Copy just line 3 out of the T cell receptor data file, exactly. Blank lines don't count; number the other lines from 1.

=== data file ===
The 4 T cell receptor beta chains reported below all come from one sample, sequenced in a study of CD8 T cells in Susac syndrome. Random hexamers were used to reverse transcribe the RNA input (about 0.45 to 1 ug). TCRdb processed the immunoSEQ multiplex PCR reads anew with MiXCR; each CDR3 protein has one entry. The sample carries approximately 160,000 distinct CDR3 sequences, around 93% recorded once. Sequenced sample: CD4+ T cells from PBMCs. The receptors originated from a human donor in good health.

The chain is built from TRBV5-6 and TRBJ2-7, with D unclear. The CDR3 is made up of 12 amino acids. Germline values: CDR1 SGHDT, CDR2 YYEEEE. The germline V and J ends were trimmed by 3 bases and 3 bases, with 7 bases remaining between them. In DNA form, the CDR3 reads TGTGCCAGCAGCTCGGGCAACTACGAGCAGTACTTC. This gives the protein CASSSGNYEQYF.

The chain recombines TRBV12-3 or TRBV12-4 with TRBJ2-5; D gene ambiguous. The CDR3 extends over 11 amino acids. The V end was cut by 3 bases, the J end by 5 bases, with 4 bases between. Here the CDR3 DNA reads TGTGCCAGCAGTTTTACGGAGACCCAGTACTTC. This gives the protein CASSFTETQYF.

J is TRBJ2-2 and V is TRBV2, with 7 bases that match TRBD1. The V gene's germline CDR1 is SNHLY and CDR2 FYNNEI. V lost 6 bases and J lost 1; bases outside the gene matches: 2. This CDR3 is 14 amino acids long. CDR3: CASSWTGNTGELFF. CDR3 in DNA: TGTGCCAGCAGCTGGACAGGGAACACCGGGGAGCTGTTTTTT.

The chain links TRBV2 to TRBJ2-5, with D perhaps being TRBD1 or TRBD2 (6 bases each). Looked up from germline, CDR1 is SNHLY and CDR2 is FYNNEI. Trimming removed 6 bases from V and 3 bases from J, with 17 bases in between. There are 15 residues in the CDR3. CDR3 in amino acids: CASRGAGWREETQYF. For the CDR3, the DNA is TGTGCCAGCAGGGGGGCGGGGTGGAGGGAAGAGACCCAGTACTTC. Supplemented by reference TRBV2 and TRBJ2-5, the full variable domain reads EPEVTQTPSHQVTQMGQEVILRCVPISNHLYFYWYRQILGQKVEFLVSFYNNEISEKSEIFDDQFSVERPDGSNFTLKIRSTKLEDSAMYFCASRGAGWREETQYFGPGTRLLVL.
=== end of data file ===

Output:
The chain recombines TRBV12-3 or TRBV12-4 with TRBJ2-5; D gene ambiguous. The CDR3 extends over 11 amino acids. The V end was cut by 3 bases, the J end by 5 bases, with 4 bases between. Here the CDR3 DNA reads TGTGCCAGCAGTTTTACGGAGACCCAGTACTTC. This gives the protein CASSFTETQYF.